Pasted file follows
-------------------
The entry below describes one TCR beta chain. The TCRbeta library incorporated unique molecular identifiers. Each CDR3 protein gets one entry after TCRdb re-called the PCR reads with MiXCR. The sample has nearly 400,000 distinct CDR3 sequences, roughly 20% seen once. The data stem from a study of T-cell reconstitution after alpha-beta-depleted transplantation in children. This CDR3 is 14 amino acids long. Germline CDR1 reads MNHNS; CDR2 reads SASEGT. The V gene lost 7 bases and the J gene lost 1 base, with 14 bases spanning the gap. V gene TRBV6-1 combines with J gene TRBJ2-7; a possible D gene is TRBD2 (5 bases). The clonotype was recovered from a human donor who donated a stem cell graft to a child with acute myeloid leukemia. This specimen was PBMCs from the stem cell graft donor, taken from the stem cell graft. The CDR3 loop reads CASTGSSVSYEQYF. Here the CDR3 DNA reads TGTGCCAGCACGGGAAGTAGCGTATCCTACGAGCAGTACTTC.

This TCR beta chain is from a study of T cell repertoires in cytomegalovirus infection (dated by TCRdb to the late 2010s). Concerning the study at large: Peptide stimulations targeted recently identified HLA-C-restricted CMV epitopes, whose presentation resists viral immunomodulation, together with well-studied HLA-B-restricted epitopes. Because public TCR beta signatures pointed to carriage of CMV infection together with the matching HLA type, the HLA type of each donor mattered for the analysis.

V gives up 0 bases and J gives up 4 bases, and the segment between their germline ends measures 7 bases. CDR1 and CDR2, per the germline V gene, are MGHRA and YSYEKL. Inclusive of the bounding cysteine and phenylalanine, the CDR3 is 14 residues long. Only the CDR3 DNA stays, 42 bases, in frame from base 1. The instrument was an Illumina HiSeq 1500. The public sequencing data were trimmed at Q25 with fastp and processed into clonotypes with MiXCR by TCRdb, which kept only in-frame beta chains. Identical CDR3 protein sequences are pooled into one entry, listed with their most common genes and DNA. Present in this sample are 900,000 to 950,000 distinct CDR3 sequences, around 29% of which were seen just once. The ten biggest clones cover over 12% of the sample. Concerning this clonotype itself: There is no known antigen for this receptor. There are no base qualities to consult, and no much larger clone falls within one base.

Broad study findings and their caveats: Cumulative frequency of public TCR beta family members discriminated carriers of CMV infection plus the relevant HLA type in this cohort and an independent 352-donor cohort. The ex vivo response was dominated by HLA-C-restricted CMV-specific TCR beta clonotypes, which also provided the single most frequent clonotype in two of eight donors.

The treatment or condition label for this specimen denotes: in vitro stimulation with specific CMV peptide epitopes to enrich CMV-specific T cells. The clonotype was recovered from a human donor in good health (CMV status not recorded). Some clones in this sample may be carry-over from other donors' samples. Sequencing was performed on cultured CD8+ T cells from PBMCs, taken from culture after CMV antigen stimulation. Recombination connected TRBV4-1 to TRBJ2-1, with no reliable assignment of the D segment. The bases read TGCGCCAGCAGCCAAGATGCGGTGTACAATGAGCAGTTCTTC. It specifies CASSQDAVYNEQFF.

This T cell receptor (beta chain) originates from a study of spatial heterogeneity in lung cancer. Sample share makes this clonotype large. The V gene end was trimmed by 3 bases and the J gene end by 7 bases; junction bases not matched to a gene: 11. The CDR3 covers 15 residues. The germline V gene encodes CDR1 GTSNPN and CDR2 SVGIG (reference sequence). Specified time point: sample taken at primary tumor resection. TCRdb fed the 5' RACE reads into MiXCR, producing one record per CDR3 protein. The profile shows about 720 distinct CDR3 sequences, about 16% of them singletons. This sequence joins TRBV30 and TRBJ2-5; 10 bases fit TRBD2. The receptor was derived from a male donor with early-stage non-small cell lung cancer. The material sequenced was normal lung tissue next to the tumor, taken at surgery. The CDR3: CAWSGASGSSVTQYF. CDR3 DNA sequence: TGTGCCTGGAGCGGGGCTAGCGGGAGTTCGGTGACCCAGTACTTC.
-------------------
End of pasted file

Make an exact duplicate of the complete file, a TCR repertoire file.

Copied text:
The entry below describes one TCR beta chain. The TCRbeta library incorporated unique molecular identifiers. Each CDR3 protein gets one entry after TCRdb re-called the PCR reads with MiXCR. The sample has nearly 400,000 distinct CDR3 sequences, roughly 20% seen once. The data stem from a study of T-cell reconstitution after alpha-beta-depleted transplantation in children. This CDR3 is 14 amino acids long. Germline CDR1 reads MNHNS; CDR2 reads SASEGT. The V gene lost 7 bases and the J gene lost 1 base, with 14 bases spanning the gap. V gene TRBV6-1 combines with J gene TRBJ2-7; a possible D gene is TRBD2 (5 bases). The clonotype was recovered from a human donor who donated a stem cell graft to a child with acute myeloid leukemia. This specimen was PBMCs from the stem cell graft donor, taken from the stem cell graft. The CDR3 loop reads CASTGSSVSYEQYF. Here the CDR3 DNA reads TGTGCCAGCACGGGAAGTAGCGTATCCTACGAGCAGTACTTC.

This TCR beta chain is from a study of T cell repertoires in cytomegalovirus infection (dated by TCRdb to the late 2010s). Concerning the study at large: Peptide stimulations targeted recently identified HLA-C-restricted CMV epitopes, whose presentation resists viral immunomodulation, together with well-studied HLA-B-restricted epitopes. Because public TCR beta signatures pointed to carriage of CMV infection together with the matching HLA type, the HLA type of each donor mattered for the analysis.

V gives up 0 bases and J gives up 4 bases, and the segment between their germline ends measures 7 bases. CDR1 and CDR2, per the germline V gene, are MGHRA and YSYEKL. Inclusive of the bounding cysteine and phenylalanine, the CDR3 is 14 residues long. Only the CDR3 DNA stays, 42 bases, in frame from base 1. The instrument was an Illumina HiSeq 1500. The public sequencing data were trimmed at Q25 with fastp and processed into clonotypes with MiXCR by TCRdb, which kept only in-frame beta chains. Identical CDR3 protein sequences are pooled into one entry, listed with their most common genes and DNA. Present in this sample are 900,000 to 950,000 distinct CDR3 sequences, around 29% of which were seen just once. The ten biggest clones cover over 12% of the sample. Concerning this clonotype itself: There is no known antigen for this receptor. There are no base qualities to consult, and no much larger clone falls within one base.

Broad study findings and their caveats: Cumulative frequency of public TCR beta family members discriminated carriers of CMV infection plus the relevant HLA type in this cohort and an independent 352-donor cohort. The ex vivo response was dominated by HLA-C-restricted CMV-specific TCR beta clonotypes, which also provided the single most frequent clonotype in two of eight donors.

The treatment or condition label for this specimen denotes: in vitro stimulation with specific CMV peptide epitopes to enrich CMV-specific T cells. The clonotype was recovered from a human donor in good health (CMV status not recorded). Some clones in this sample may be carry-over from other donors' samples. Sequencing was performed on cultured CD8+ T cells from PBMCs, taken from culture after CMV antigen stimulation. Recombination connected TRBV4-1 to TRBJ2-1, with no reliable assignment of the D segment. The bases read TGCGCCAGCAGCCAAGATGCGGTGTACAATGAGCAGTTCTTC. It specifies CASSQDAVYNEQFF.

This T cell receptor (beta chain) originates from a study of spatial heterogeneity in lung cancer. Sample share makes this clonotype large. The V gene end was trimmed by 3 bases and the J gene end by 7 bases; junction bases not matched to a gene: 11. The CDR3 covers 15 residues. The germline V gene encodes CDR1 GTSNPN and CDR2 SVGIG (reference sequence). Specified time point: sample taken at primary tumor resection. TCRdb fed the 5' RACE reads into MiXCR, producing one record per CDR3 protein. The profile shows about 720 distinct CDR3 sequences, about 16% of them singletons. This sequence joins TRBV30 and TRBJ2-5; 10 bases fit TRBD2. The receptor was derived from a male donor with early-stage non-small cell lung cancer. The material sequenced was normal lung tissue next to the tumor, taken at surgery. The CDR3: CAWSGASGSSVTQYF. CDR3 DNA sequence: TGTGCCTGGAGCGGGGCTAGCGGGAGTTCGGTGACCCAGTACTTC.